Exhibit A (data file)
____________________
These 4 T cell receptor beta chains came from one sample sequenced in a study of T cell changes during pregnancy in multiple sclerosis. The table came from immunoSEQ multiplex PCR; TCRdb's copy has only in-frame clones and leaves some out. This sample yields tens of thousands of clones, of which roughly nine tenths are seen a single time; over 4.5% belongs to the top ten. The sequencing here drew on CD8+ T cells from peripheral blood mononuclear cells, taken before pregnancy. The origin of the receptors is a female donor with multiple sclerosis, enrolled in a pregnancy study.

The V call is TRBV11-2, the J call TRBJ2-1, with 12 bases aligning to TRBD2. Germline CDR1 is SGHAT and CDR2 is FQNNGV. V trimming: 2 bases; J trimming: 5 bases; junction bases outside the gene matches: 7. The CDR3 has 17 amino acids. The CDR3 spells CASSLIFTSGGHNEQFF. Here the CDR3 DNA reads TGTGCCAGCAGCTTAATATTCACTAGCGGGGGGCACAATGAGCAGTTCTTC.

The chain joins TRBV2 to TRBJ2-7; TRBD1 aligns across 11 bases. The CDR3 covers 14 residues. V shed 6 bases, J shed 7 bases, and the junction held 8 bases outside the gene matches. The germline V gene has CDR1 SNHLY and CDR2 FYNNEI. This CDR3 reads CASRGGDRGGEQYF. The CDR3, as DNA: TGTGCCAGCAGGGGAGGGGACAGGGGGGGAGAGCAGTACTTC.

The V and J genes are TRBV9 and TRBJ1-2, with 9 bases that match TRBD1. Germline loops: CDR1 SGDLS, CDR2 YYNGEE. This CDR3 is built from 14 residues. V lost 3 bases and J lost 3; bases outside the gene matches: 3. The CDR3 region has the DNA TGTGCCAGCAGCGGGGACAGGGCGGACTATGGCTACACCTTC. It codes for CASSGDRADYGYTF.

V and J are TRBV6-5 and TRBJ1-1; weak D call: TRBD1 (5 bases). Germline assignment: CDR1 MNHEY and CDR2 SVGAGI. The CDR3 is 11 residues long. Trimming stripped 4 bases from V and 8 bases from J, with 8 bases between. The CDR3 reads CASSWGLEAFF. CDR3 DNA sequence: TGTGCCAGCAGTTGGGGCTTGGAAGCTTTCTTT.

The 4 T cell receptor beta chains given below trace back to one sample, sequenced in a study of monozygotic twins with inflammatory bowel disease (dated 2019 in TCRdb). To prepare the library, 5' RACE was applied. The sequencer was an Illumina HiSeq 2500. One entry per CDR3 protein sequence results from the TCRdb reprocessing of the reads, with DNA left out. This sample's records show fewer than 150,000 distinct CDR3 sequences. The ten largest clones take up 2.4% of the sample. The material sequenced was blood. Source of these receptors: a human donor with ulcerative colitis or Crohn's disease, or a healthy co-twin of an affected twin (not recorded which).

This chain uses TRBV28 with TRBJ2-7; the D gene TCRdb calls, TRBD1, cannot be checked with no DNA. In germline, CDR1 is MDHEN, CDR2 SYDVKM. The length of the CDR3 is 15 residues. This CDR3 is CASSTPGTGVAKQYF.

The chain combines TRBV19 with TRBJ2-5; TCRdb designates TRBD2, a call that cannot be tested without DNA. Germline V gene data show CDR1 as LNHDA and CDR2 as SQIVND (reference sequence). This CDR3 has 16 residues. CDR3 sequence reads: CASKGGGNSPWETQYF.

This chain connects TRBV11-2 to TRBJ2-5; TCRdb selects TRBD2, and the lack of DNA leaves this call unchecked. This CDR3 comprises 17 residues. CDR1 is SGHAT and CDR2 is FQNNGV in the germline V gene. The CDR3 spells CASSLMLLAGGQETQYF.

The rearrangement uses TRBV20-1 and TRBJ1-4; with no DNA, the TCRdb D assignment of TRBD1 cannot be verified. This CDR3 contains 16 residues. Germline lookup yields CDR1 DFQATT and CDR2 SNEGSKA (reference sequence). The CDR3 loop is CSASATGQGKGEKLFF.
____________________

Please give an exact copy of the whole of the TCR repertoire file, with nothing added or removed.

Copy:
These 4 T cell receptor beta chains came from one sample sequenced in a study of T cell changes during pregnancy in multiple sclerosis. The table came from immunoSEQ multiplex PCR; TCRdb's copy has only in-frame clones and leaves some out. This sample yields tens of thousands of clones, of which roughly nine tenths are seen a single time; over 4.5% belongs to the top ten. The sequencing here drew on CD8+ T cells from peripheral blood mononuclear cells, taken before pregnancy. The origin of the receptors is a female donor with multiple sclerosis, enrolled in a pregnancy study.

The V call is TRBV11-2, the J call TRBJ2-1, with 12 bases aligning to TRBD2. Germline CDR1 is SGHAT and CDR2 is FQNNGV. V trimming: 2 bases; J trimming: 5 bases; junction bases outside the gene matches: 7. The CDR3 has 17 amino acids. The CDR3 spells CASSLIFTSGGHNEQFF. Here the CDR3 DNA reads TGTGCCAGCAGCTTAATATTCACTAGCGGGGGGCACAATGAGCAGTTCTTC.

The chain joins TRBV2 to TRBJ2-7; TRBD1 aligns across 11 bases. The CDR3 covers 14 residues. V shed 6 bases, J shed 7 bases, and the junction held 8 bases outside the gene matches. The germline V gene has CDR1 SNHLY and CDR2 FYNNEI. This CDR3 reads CASRGGDRGGEQYF. The CDR3, as DNA: TGTGCCAGCAGGGGAGGGGACAGGGGGGGAGAGCAGTACTTC.

The V and J genes are TRBV9 and TRBJ1-2, with 9 bases that match TRBD1. Germline loops: CDR1 SGDLS, CDR2 YYNGEE. This CDR3 is built from 14 residues. V lost 3 bases and J lost 3; bases outside the gene matches: 3. The CDR3 region has the DNA TGTGCCAGCAGCGGGGACAGGGCGGACTATGGCTACACCTTC. It codes for CASSGDRADYGYTF.

V and J are TRBV6-5 and TRBJ1-1; weak D call: TRBD1 (5 bases). Germline assignment: CDR1 MNHEY and CDR2 SVGAGI. The CDR3 is 11 residues long. Trimming stripped 4 bases from V and 8 bases from J, with 8 bases between. The CDR3 reads CASSWGLEAFF. CDR3 DNA sequence: TGTGCCAGCAGTTGGGGCTTGGAAGCTTTCTTT.

The 4 T cell receptor beta chains given below trace back to one sample, sequenced in a study of monozygotic twins with inflammatory bowel disease (dated 2019 in TCRdb). To prepare the library, 5' RACE was applied. The sequencer was an Illumina HiSeq 2500. One entry per CDR3 protein sequence results from the TCRdb reprocessing of the reads, with DNA left out. This sample's records show fewer than 150,000 distinct CDR3 sequences. The ten largest clones take up 2.4% of the sample. The material sequenced was blood. Source of these receptors: a human donor with ulcerative colitis or Crohn's disease, or a healthy co-twin of an affected twin (not recorded which).

This chain uses TRBV28 with TRBJ2-7; the D gene TCRdb calls, TRBD1, cannot be checked with no DNA. In germline, CDR1 is MDHEN, CDR2 SYDVKM. The length of the CDR3 is 15 residues. This CDR3 is CASSTPGTGVAKQYF.

The chain combines TRBV19 with TRBJ2-5; TCRdb designates TRBD2, a call that cannot be tested without DNA. Germline V gene data show CDR1 as LNHDA and CDR2 as SQIVND (reference sequence). This CDR3 has 16 residues. CDR3 sequence reads: CASKGGGNSPWETQYF.

This chain connects TRBV11-2 to TRBJ2-5; TCRdb selects TRBD2, and the lack of DNA leaves this call unchecked. This CDR3 comprises 17 residues. CDR1 is SGHAT and CDR2 is FQNNGV in the germline V gene. The CDR3 spells CASSLMLLAGGQETQYF.

The rearrangement uses TRBV20-1 and TRBJ1-4; with no DNA, the TCRdb D assignment of TRBD1 cannot be verified. This CDR3 contains 16 residues. Germline lookup yields CDR1 DFQATT and CDR2 SNEGSKA (reference sequence). The CDR3 loop is CSASATGQGKGEKLFF.